The drive to allow the cultivation of medical marijuana in Georgia already has enough juice to pass the House. But it will take more than that to convince Gov. Nathan Deal to get behind the legislation.
The governor again said he was concerned that law enforcement officials raised questions about state Rep. Allen Peake's proposal. But he also contended that another constituency - the medical community - hasn't embraced it enough to his liking.
"Doctors worry they will lose their license. Look at the very small number of doctors who have signed up on our registry to say that we would even approve the use of what we have already authorized," Deal said after the State of the State speech. "If the medical community has not embraced it more thoroughly, I don't know how the expansion of maladies that are covered would help."
Lawmakers approved landmark legislation last year allowing Georgians to use a limited form of cannabis oil to treat severe forms of eight illnesses including cancer, Parkinson’s disease and epilepsy. More than 220 doctors and at least 465 families are now enrolled in the program, which went live in June when a new state registry began signing up patients.
But patients must still travel to other states to get the drug, making them vulnerable to criminal charges of drug possession in other states that haven't made it legal to have and use it.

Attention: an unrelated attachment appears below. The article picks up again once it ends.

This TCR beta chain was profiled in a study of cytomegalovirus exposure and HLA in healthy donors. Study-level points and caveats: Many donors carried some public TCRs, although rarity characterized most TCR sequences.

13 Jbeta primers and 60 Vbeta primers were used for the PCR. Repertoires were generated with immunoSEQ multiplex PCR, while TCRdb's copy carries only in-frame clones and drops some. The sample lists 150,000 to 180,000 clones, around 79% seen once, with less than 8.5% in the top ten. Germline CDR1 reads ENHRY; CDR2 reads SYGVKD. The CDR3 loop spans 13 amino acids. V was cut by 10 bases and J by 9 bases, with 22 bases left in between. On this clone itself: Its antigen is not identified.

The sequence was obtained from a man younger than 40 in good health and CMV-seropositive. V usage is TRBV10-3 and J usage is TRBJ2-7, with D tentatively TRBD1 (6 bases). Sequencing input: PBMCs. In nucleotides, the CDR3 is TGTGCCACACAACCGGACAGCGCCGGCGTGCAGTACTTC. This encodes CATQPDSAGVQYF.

Peake has amassed more than 100 sponsors - more than enough needed to pass the chamber - for House Bill 722, which would create up to six facilities in Georgia where marijuana would be grown, harvested and processed into cannabis oil. The oil could be used by those who suffer from more than a dozen diseases, expanding the list from what's currently allowed.
Peake and his allies aren't backing down.
"We're going to take up the bill that was introduced on Tuesday," said House Speaker David Ralston. "We're going to move forward on that bill in the House and I feel like we will be able to engage with the governor's office and the Senate."
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